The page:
Hockey camps showcase Flames' facilities, potential players
July 19, 2016 | Lynchburg, Va.
The third week of Liberty University's Christian Hockey School wraps up today with on-ice scrimmages between two older teams and two younger teams in the 13-18-year-old age group.
Since Friday, a total of 70 overnight campers have received quality instruction from Flames coaches and counselors while participating in exciting activities around Liberty's campus.
"I've enjoyed it. It's been fun," said Dakota Johnson, a rising high school freshman center from Sanford, N.C., near Raleigh. "The coaches definitely have a good range of skillsets to work with and they put it all to good use with the counselors, who are easy to learn from."
The three weeklong sessions started with a girls camp for all ages, featured on WFXR, during the first week of July and an elementary boys camp from July 8-12. Both drew better than 60 campers, but the middle to high school boys camp is the largest of the three. These are the first camps held in the LaHaye Ice Center since it underwent a major renovation last summer.
|Players use resistance training in a morning workout.|
"We've got such a good group from Hampton, Richmond, Norfolk, and then Raleigh, Greensboro, and we've got a little group from Nashville, kind of all over," Liberty ACHA Division II men's hockey Head Coach Chris Lowes said. "The word's getting out and we're getting some pretty good response."
C.J. George, a rising high school senior who plays for the Junior Panthers hockey club near Miami, said the camp has immersed him in the hockey culture at Liberty, and inspired him to play for the Flames.
"It's been awesome," George said. "You're on the campus for a week and you get to come out here and practice and you're with the players and you get to stay in the dorms, so it's really cool because you get a little taste of what playing here would be like."
Liberty ACHA Division I men's Head Coach Kirk Handy said the level of talent among players participating in this week's camp is better than in any previous summer camp the Flames have hosted.
"It'll be great to follow these guys," Handy said. "We have a player from the Raleigh (N.C.) area who's 12 years old and he's going to be a whale of a player. We have a guy coming here this fall, Josh Hamilton, who started coming here as a camper at 12 years old and now he's going to be playing for us, so that's kind of cool."
Besides Lowes and Handy, DI Associate Head Coach Jeff Boettger and goalies coach Dan Berthiaume, DII Assistant Coach Mike Morrison, and current and former Flames players Grant Garvin, Lindsay LeBlanc, Ben Hughes, Peter Kazmierczak, Zak Hayes, and Caleb Grow served as counselors.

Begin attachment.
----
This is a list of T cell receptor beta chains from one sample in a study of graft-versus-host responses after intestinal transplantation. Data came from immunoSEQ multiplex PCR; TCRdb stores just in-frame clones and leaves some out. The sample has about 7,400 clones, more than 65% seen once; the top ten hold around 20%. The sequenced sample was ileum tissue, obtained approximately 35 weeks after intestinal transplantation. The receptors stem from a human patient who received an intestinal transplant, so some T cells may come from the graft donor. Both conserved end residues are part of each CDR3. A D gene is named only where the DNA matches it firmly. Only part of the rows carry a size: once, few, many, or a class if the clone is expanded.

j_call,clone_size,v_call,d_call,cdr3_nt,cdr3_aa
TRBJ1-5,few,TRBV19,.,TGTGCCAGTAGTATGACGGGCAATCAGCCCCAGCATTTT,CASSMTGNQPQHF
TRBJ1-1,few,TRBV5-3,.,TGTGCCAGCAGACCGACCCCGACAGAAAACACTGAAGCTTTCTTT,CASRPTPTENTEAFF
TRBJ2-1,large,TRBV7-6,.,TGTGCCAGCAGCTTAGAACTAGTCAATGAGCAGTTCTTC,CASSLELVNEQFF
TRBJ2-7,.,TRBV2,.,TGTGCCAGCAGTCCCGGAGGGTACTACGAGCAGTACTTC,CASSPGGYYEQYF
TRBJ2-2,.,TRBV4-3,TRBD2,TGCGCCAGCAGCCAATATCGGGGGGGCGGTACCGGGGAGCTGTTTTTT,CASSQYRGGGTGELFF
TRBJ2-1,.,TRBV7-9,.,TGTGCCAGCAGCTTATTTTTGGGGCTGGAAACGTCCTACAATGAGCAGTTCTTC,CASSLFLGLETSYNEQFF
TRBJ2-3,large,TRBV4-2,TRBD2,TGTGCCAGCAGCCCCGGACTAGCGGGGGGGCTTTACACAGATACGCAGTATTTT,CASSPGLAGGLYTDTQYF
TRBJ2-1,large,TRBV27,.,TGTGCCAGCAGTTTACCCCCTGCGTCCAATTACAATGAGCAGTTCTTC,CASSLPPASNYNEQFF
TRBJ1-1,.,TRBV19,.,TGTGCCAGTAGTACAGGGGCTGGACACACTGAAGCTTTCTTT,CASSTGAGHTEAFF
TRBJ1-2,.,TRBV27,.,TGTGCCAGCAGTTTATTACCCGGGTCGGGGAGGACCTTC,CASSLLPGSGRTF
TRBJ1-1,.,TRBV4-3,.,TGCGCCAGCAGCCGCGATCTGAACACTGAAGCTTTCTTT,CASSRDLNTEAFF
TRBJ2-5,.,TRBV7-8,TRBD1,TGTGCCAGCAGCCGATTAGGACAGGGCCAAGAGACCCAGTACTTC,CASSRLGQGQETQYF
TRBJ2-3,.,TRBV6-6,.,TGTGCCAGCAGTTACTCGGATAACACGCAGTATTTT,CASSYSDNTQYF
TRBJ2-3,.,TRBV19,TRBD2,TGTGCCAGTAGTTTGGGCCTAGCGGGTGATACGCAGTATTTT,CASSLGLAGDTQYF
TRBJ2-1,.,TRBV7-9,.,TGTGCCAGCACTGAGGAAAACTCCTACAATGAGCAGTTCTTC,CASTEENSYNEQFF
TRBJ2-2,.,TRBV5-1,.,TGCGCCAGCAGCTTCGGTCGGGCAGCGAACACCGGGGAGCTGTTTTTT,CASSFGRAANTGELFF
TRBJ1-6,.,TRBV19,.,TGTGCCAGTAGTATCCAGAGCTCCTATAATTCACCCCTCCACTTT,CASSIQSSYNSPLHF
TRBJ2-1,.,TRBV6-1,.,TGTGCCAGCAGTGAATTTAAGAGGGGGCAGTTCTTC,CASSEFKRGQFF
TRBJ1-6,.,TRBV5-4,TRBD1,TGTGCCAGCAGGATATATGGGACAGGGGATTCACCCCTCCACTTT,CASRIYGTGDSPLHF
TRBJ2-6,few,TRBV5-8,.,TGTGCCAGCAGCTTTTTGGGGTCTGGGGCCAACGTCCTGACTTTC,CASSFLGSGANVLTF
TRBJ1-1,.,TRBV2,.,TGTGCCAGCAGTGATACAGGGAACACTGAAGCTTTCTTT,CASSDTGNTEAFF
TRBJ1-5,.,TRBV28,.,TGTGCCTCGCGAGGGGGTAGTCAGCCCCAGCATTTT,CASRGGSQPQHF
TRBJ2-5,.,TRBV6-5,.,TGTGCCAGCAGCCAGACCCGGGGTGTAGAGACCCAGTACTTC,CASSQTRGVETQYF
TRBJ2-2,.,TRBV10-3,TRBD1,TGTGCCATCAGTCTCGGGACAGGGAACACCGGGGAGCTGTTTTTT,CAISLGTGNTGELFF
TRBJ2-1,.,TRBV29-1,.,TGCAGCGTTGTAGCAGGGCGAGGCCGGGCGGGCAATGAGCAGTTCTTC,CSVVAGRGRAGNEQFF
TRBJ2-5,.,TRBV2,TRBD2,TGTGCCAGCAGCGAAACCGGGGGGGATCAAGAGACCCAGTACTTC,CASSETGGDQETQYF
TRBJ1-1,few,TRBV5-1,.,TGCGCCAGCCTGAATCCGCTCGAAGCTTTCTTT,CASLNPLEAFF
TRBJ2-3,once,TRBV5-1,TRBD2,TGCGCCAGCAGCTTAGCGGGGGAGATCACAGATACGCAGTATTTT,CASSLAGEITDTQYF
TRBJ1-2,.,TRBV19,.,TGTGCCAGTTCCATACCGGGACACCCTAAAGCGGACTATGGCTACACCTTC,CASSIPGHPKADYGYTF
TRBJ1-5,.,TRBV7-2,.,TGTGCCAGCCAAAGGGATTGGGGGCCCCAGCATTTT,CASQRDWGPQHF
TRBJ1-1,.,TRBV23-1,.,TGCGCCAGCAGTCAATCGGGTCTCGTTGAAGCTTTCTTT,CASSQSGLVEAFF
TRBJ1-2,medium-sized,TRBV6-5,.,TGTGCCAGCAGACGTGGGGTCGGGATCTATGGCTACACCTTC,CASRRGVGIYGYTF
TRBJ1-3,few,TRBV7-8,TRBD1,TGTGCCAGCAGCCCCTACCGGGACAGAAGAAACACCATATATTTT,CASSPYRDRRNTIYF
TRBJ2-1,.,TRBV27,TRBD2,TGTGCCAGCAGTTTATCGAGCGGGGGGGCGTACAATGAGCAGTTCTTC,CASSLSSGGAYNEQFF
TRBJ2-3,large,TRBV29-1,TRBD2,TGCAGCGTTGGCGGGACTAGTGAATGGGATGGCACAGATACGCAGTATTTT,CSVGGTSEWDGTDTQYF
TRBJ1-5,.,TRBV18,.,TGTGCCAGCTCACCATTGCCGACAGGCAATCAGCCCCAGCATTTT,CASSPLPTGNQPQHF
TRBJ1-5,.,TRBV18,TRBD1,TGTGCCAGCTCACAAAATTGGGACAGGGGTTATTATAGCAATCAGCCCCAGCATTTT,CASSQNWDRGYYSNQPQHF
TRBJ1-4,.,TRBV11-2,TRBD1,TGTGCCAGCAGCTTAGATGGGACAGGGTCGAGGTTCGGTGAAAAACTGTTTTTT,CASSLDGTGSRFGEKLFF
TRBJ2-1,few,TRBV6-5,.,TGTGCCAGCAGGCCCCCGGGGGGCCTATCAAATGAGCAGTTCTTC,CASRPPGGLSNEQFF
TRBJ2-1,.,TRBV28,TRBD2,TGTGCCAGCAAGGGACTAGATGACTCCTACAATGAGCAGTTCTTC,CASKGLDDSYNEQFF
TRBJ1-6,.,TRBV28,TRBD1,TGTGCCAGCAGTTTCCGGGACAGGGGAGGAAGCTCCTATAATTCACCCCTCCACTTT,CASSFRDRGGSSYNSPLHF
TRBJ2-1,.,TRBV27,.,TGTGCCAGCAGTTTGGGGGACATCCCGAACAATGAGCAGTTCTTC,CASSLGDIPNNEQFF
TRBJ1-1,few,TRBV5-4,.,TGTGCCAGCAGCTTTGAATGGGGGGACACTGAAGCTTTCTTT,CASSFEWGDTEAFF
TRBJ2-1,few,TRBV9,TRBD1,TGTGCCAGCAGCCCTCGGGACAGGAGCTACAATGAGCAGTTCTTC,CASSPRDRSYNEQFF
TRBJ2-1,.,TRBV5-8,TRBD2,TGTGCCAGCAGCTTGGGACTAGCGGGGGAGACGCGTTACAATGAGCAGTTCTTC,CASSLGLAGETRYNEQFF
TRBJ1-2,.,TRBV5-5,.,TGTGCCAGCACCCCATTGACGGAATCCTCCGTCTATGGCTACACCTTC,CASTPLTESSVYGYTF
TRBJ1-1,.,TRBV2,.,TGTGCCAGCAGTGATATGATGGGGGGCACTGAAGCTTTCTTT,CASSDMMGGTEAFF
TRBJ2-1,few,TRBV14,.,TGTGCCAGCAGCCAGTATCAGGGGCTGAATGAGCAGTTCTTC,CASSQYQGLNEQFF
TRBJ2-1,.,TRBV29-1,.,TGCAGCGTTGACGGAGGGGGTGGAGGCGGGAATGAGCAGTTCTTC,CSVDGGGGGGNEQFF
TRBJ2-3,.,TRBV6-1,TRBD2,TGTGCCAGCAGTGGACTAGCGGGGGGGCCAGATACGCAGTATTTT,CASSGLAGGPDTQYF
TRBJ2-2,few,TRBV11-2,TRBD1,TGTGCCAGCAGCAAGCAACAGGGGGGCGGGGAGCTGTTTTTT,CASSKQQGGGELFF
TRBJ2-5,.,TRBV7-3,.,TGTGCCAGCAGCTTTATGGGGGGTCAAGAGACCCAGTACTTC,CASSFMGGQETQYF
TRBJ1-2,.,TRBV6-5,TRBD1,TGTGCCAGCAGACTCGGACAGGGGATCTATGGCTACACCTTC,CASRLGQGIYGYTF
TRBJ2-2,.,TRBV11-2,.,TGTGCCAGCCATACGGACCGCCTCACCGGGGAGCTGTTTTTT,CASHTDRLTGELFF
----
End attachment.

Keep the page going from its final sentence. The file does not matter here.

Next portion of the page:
"We've got the best counselors on our staff, guys who invest in the kids," Lowes said. "It's good to see the guys get involved."
Lowes, who helped instruct the elementary-aged students in last week's boys hockey camp, has enjoyed the opportunity to work with budding young talent at a critical point in their development as players.
"It's been fun to get on the ice a bit and go back to your roots of kind of the fundamentals of hockey with guys who are really just learning the game," he said, noting that this week's camp is open to older kids, so the instructors can go into more depth in what they teach the players on the ice. "You've got guys that are going to play some junior hockey and potentially college hockey one day. They're in prime years, too, where they're going through growth spurts and you've got some big kids and guys that are developing at the top level."
Lowes said the camp focuses on the development of the whole person, including the spiritual side through chapels led by Liberty adjunct professor Brian Davidson.
"These guys are in such an important stage of their life so the impact of the off-ice has been good, too," Lowes said. "Liberty's such a perfect place to host a camp like this, with swimming (at the LaHaye Aquatics Center) and conditioning (at the LaHaye Recreation & Fitness Center) and Liberty Mountain Snowflex Centre. All the facilities are the best, so it's a pretty ideal situation."
On Monday night, the counselors and coaches played the older and younger campers in pick-up games, giving instructors a chance to interact with players who in turn had opportunities to showcase the skills they sharpened over the weekend.
"It's a great learning opportunity for the players, too," said Handy, who expects the camps to continue to grow in the future, after taking last summer off. "Next year, we'll see another large increase in our attendees. We could go to three groups instead of two and expand this one from 70 to 100 campers."